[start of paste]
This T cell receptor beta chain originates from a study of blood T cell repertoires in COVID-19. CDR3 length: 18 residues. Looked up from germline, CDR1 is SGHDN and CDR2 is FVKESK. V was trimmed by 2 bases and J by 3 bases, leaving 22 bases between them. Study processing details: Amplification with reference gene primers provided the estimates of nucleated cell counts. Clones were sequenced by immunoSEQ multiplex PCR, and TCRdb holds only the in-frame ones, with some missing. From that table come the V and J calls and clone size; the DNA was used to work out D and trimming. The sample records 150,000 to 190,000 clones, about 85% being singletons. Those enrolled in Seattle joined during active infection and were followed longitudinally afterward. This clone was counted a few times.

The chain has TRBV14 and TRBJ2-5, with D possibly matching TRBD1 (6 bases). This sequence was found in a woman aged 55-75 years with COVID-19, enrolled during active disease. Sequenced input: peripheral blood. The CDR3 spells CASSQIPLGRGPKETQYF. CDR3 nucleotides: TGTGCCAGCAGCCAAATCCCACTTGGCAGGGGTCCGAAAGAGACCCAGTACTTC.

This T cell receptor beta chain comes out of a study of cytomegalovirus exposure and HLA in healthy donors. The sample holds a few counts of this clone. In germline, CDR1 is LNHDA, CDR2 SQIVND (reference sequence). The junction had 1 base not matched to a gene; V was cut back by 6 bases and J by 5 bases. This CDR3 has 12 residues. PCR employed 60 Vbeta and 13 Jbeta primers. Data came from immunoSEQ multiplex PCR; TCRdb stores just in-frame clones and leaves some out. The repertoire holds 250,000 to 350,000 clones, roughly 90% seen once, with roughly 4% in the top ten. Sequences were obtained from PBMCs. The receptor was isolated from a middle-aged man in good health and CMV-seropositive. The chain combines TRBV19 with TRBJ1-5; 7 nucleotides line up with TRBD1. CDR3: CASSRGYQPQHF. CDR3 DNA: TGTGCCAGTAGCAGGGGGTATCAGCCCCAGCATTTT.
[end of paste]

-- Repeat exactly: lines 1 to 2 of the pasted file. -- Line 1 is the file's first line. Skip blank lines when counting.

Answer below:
This T cell receptor beta chain originates from a study of blood T cell repertoires in COVID-19. CDR3 length: 18 residues. Looked up from germline, CDR1 is SGHDN and CDR2 is FVKESK. V was trimmed by 2 bases and J by 3 bases, leaving 22 bases between them. Study processing details: Amplification with reference gene primers provided the estimates of nucleated cell counts. Clones were sequenced by immunoSEQ multiplex PCR, and TCRdb holds only the in-frame ones, with some missing. From that table come the V and J calls and clone size; the DNA was used to work out D and trimming. The sample records 150,000 to 190,000 clones, about 85% being singletons. Those enrolled in Seattle joined during active infection and were followed longitudinally afterward. This clone was counted a few times.

The chain has TRBV14 and TRBJ2-5, with D possibly matching TRBD1 (6 bases). This sequence was found in a woman aged 55-75 years with COVID-19, enrolled during active disease. Sequenced input: peripheral blood. The CDR3 spells CASSQIPLGRGPKETQYF. CDR3 nucleotides: TGTGCCAGCAGCCAAATCCCACTTGGCAGGGGTCCGAAAGAGACCCAGTACTTC.